Insider Trading

Las Vegas sports gambler to face trial on insider trading charges

Billy Walters, professional gambler and owner of Walters Golf, center, exits following a pretrial hearing at federal court with his attorneys in New York, on Thursday, March 2, 2017.
Louis Lanzano | Bloomberg | Getty Images

Las Vegas gambler William "Billy" Walters is expected to go to trial Monday on charges that he made more than $40 million through insider trading.

The case has drawn attention not only because of Walters' renown as a wealthy professional sports gambler, but because of a connection to star golfer Phil Mickelson and an investigation plagued by leaks.

Jury selection is set to begin in the morning before U.S. District Judge Kevin Castel in federal court in Manhattan.

Walters, 70, was arrested in May 2016 in Las Vegas on charges of securities and wire fraud.

Prosecutors accused him of trading on tips about Dean Foods from the company's former chairman, Tom Davis, making $43 million in profits and avoiding losses between 2008 and 2014. Walters was also accused of making $1 million trading on a tip about Darden Restaurants.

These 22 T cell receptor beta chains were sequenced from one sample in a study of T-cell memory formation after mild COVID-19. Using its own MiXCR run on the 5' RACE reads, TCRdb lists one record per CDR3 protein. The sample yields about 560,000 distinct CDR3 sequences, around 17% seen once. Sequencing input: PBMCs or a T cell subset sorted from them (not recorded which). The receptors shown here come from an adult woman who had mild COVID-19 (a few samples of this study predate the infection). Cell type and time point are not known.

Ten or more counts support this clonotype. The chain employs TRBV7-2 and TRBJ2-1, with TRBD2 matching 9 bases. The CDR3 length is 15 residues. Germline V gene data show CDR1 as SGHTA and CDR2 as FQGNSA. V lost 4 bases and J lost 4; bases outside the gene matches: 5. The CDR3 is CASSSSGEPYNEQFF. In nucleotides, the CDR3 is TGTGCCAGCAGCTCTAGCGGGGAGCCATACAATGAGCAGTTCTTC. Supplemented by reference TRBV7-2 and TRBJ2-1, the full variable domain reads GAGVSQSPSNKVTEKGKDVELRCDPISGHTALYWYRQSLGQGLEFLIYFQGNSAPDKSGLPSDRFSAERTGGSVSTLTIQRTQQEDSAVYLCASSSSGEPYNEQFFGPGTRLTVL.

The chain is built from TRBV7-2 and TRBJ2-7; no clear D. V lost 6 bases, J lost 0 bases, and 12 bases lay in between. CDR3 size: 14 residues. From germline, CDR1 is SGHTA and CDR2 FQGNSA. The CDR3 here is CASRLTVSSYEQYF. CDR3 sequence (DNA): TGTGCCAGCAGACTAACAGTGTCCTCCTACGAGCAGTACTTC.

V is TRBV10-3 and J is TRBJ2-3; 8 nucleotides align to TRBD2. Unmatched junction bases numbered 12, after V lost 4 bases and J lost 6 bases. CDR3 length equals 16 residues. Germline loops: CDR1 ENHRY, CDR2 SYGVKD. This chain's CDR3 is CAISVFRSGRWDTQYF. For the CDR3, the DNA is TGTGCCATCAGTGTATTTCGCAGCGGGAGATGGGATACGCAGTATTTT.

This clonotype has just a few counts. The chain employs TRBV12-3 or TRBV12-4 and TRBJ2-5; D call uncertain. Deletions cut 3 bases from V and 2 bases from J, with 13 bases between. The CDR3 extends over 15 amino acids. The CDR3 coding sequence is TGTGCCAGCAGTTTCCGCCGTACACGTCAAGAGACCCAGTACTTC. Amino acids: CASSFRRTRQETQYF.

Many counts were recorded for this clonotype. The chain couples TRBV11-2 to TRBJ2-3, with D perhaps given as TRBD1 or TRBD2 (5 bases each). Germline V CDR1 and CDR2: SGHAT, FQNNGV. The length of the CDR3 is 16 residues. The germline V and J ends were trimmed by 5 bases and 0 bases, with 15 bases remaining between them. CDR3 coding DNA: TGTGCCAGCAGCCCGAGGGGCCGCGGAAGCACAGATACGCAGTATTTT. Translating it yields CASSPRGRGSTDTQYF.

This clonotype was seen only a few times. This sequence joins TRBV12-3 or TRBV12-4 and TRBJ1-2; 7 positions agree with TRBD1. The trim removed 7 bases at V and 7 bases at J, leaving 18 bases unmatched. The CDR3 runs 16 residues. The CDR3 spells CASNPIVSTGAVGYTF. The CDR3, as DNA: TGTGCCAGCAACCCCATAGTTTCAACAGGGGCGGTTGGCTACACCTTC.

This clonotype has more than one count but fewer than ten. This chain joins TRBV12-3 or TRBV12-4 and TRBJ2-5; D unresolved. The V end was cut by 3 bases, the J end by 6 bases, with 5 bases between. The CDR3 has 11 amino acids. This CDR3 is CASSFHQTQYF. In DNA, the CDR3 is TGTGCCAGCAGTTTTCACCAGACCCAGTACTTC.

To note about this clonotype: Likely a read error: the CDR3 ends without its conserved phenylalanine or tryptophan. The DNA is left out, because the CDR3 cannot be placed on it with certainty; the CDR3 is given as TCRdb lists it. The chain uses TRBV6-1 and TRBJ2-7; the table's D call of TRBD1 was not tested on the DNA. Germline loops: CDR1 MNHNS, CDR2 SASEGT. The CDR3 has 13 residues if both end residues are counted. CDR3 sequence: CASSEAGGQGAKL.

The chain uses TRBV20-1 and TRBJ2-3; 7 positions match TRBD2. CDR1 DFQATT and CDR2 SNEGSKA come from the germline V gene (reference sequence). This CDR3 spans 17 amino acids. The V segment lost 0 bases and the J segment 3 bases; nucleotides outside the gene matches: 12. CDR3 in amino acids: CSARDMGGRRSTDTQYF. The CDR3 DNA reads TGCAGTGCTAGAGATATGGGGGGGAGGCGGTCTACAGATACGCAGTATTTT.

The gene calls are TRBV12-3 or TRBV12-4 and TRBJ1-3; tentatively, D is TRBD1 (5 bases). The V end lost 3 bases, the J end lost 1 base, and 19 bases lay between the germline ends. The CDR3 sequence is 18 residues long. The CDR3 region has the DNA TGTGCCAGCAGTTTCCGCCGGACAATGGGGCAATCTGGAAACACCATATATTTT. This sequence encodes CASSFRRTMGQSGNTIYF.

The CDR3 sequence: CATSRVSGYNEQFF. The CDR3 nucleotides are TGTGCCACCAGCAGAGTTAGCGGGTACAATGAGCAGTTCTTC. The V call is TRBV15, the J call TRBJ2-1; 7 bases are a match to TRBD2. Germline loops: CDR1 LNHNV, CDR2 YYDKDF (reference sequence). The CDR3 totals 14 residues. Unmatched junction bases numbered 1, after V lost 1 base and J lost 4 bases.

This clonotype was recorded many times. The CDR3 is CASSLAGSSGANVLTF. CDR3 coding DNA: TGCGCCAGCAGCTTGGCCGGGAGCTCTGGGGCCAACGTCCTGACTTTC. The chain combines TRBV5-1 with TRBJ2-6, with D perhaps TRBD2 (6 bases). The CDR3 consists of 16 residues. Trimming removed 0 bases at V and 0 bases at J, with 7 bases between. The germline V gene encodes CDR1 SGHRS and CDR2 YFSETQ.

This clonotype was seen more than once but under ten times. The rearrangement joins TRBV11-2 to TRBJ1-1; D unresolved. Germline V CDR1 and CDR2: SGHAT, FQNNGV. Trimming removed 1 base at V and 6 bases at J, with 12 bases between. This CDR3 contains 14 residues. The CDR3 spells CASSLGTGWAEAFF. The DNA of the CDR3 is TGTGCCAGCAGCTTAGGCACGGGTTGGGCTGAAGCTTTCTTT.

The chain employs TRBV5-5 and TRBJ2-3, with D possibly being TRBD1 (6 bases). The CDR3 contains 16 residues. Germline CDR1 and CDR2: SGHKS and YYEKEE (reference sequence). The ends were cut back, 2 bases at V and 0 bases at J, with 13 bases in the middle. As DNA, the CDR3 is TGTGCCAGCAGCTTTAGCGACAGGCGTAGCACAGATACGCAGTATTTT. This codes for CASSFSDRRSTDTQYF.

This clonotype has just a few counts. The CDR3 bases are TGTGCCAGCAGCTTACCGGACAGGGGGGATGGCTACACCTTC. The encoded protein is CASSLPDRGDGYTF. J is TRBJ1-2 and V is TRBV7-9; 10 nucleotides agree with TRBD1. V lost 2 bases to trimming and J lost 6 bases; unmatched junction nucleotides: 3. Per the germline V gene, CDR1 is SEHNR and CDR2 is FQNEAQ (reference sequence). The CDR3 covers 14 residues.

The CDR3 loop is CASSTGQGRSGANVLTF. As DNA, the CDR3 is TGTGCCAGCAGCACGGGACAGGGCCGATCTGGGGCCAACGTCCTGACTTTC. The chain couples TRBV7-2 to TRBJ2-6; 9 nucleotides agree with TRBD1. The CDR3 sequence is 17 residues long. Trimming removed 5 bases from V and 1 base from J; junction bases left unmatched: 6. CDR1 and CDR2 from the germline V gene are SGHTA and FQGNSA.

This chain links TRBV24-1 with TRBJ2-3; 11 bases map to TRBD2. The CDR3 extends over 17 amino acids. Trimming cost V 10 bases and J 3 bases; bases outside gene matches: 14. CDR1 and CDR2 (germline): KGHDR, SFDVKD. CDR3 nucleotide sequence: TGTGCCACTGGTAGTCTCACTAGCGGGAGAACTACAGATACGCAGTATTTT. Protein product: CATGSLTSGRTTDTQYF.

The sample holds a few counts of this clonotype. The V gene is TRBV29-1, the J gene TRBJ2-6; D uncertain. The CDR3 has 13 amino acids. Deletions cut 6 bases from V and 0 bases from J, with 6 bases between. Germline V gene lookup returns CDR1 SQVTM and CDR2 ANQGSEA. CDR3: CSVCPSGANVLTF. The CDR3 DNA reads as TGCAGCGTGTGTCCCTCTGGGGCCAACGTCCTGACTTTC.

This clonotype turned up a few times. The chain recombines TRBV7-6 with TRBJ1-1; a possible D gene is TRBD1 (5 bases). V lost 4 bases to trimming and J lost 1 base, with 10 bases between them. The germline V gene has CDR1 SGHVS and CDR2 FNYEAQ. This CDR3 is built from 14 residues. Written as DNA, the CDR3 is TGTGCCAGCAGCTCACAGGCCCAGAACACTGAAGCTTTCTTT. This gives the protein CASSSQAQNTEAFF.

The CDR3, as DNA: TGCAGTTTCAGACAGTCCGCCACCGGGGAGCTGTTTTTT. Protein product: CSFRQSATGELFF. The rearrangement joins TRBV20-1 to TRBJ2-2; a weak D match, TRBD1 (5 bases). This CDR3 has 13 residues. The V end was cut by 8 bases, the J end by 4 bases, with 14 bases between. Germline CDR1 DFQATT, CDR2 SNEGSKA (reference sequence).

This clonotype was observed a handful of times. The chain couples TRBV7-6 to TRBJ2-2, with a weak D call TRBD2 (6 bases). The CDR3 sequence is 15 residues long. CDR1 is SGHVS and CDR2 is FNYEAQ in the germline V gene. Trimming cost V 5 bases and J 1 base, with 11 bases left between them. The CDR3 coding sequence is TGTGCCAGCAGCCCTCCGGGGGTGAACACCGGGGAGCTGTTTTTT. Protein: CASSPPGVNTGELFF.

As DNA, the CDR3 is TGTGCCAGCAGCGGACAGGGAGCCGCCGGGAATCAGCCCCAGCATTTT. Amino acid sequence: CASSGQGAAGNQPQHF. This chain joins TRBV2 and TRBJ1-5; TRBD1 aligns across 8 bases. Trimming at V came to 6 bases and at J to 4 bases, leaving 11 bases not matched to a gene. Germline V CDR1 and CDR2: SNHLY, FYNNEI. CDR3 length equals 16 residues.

Davis has pleaded guilty and is cooperating with prosecutors.

In a related civil lawsuit, the U.S. Securities and Exchange Commission said that Mickelson at one point bought Dean Foods' stock on a recommendation by Walters, to whom he owed money after placing bets with him.

Mickelson, who has won three Masters golf titles, was not accused of wrongdoing, but agreed to pay back more than $1 million that the SEC said he obtained by trading Dean Foods shares.

News that federal prosecutors were investigating Walters and Mickelson leaked to the news media two years before charges were filed. An agent with the Federal Bureau of Investigation has admitted to being the source of the leaks, which are themselves being investigated by the Justice Department's Office of the Inspector General.

Walters sought to have the charges against him dismissed because of the leaks, but Judge Castel denied that motion earlier this month.

The case is U.S. v. Davis et al, U.S. District Court, Southern District of New York, No. 16-cr-00338.